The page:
The Screamer

The screamer is the alpha-wolf of their corporate pack, and if you don't figure that out in the first fifteen minutes, you're probably deaf.  Screamers come in a variety of flavors -- yellers, cursers, table pounders, I've even seen one that would throw things at people.

The screamer usually gives the impression they are a hot-head, and sometimes the explanation is as simple as that.  For other screamers, they use their white-hot anger to probe, test and challenge anyone and everyone in the organization.  Of the screamers I've met, it is the second variety that seem to ascend the corporate hierarchy -- boards seem to see them as strong, or demanding.

The screamer often appears to be looking for subordinates who will "stand up to the boss" and fight back.  But from the perspective of the average subordinate, their raging boss looks like a lion roaring and licking his chops -- it's a rare person indeed who will go toe-to-toe with a lion.  The assumption in the behavior appears to be only the best people will actually take-on the screamer, and it is a way to strongly discourage the weaker ones from staying.  The fallacy of the assumption is that an employee with plenty of courage is not necessarily any better or worse at their job than someone more reserved.

Those employees foolish enough to try to appease the screamer will find their efforts very unsatisfying.  By attempting appeasment, the subordinate classifies themself into the "lamb" category, the type of employee the screamer is either consciously or unconsciously trying to drive out of the business.

As I've already mentioned, some screamers just have explosive tempers.  Most, I believe, are more delibrate in their behavior.  Those seem to subscribe to a form of social darwinism, or simply feel it is better to be feared than respected.  This last viewpoint seems to have some merit, as I've seen employees put in some pretty amazing work effort when the screamer has them in his sights.

For the larger organization, the primary alpha wolf seems to let a few younger potential alphas stick around -- perhaps for succession planning purposes.  The rest of the organization is either sheltered from the screamer, or lives in nearly constant terror of encountering him or her.  Exposure to this leader is definitely seen as a blessing (an opportunity to stand out) and a curse (the risk of being crushed under heel), and not typically sought out by most of the management team.

In cases where the screamer is in place for an extended period of time, a collection of guessers and sooth-sayers often seem to develop.  These are the employees who attempt to tell others what the boss really wants.  These individuals create a lot of useless busy work, and waste enormous amounts of the company's efforts.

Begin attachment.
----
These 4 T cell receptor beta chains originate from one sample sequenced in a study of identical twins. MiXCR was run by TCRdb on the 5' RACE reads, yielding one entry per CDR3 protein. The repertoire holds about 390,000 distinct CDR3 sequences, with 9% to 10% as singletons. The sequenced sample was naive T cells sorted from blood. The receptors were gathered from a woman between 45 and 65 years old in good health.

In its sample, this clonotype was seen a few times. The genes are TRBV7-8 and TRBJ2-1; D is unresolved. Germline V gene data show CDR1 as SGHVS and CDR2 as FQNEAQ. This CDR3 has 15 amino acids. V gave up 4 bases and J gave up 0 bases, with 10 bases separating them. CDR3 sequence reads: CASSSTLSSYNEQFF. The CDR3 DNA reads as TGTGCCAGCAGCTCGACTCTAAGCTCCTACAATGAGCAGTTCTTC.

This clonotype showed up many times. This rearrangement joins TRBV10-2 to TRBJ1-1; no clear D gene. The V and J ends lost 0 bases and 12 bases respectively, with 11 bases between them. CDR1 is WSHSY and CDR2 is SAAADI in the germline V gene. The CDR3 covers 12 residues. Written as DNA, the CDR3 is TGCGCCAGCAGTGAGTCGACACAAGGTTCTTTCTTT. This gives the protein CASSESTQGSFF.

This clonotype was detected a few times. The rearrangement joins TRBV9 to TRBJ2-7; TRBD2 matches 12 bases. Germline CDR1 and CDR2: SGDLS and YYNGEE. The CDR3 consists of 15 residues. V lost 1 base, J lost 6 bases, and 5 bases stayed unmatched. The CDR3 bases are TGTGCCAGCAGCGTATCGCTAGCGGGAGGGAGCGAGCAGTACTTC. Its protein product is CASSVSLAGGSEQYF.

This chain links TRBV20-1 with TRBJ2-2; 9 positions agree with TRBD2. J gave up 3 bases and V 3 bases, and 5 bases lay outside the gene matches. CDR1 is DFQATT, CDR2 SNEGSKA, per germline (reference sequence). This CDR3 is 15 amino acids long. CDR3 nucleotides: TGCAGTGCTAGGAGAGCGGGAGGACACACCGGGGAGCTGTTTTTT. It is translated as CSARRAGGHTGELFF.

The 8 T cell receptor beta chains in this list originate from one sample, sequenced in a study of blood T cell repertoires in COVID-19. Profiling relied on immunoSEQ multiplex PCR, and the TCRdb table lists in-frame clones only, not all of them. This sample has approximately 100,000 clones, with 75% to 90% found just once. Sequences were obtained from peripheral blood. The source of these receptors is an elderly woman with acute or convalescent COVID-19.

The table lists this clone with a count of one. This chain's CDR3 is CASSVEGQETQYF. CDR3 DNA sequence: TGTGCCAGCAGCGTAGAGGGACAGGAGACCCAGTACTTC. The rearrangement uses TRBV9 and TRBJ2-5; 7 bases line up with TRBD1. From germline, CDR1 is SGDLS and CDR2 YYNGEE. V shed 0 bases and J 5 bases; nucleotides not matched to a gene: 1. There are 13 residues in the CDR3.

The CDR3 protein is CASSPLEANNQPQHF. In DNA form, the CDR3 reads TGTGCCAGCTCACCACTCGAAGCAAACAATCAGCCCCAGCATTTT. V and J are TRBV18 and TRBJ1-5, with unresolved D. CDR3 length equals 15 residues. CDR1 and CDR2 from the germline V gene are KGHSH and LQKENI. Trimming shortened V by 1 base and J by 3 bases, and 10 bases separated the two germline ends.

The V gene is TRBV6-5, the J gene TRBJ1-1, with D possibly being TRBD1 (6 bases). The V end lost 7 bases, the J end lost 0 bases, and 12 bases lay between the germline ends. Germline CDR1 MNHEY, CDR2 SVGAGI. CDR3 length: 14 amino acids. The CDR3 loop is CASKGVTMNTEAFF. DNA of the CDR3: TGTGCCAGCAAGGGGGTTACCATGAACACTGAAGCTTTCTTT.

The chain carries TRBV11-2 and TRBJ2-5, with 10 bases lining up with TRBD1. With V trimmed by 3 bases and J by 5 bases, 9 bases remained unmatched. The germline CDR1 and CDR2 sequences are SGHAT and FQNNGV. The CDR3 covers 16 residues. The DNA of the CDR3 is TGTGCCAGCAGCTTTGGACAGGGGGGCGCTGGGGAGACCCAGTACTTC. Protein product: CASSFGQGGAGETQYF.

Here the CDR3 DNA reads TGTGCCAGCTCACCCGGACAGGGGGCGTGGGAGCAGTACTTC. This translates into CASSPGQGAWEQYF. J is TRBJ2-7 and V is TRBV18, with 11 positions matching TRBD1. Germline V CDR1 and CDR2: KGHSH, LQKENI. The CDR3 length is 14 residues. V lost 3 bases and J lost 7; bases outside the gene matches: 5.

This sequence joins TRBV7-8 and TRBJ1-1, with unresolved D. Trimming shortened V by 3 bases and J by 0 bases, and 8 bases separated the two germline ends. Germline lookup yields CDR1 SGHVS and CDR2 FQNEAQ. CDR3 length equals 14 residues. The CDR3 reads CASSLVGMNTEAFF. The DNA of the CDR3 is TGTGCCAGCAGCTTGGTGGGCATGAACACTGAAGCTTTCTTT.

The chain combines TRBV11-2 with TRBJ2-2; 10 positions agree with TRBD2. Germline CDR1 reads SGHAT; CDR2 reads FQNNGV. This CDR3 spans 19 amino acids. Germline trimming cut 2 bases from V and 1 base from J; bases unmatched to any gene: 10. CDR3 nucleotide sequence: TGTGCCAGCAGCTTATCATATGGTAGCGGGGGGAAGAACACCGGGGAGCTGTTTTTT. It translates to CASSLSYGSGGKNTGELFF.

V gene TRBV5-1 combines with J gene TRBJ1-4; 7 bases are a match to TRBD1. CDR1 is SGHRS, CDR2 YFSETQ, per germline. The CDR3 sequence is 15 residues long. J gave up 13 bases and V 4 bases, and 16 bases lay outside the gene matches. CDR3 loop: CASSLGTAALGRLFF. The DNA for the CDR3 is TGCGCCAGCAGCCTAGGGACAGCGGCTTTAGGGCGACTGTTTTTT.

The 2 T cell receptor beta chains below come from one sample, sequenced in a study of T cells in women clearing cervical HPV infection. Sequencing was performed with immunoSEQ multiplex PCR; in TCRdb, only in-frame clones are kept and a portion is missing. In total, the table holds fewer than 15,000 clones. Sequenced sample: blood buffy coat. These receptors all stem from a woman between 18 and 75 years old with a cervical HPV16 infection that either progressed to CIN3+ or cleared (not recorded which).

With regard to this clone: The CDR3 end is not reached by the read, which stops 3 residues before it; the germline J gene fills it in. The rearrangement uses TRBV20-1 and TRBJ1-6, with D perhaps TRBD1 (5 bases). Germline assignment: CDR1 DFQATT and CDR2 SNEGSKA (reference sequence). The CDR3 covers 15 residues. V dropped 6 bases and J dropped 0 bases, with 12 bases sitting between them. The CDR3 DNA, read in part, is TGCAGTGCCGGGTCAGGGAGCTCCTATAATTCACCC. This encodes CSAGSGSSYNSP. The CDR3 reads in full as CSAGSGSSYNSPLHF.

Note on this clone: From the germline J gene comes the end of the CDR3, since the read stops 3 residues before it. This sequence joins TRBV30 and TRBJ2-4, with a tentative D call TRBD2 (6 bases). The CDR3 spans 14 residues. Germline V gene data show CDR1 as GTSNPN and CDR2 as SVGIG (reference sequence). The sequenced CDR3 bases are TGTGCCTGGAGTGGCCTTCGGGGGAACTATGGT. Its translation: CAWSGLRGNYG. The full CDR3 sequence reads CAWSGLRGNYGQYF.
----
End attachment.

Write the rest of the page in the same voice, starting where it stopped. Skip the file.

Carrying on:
Since the ability to survive a firefight is NOT a key to success for most corporate jobs, there is an adverse selection and promotion criteria subtly in place.  This tends to lead to a shortage of good qualified candidates, with many of those remaining wondering why they stick around.  The screamer can also generate risk aversion like no other extreme leader -- but only if he or she punishes those taking the risks when they fail.

Screamers seem to do fairly well overall compared to the other extreme leadership styles.  There are many of them in positions of high authority, and their companies seem to suffer less than many of the other types.  Still, a screamer would be the last extreme leader I personally would want to work for, and I'm sure many others feel the same.

The Regurgitator

The regurgitator is very similar to the procrastinator with the exception of one characteristic -- the regurgitator is NOT afraid to make a decision.  Making the call is never the issue with this extreme leadership style, sticking with it, however, is.

The regurgitator loves to dredge up old decisions and rehash them endlessly.  Their leadership is characterized by numerous flip-flops in their decisions -- often reflecting the latest piece of data they acquired, or the last person in a position of authority they spoke with.

Unlike the procrastinator, who seems to have a deeply rooted fear of deciding at all, the regurgitator seems to lack self-confidence to stick by their calls.  When any bit of data or opinion seems to contridict a decision already long put to rest, the regurgitator, rather than brush off the contridictory data, wants to revise the basic premise, thus putting at risk every subsequent decision.  The regurgitator seems to lack confidence in their convictions or perhaps fear they consistently make the incorrect call and are trying to limit the damage.

The behavior has a similar impact as the procrastinator's -- there is no solid base of principles and decisions upon which to build.  The organization seems to be forever locked in a battle to develop basic management and organizational principles, never being able to progress beyond the fundamentals.

The impact on people is also similar -- they will try avoidance where possible, attempting to keep decisions out of the regurgitator's hands by either taking on greater risks themselves, or going around the regurgitator whenever possible.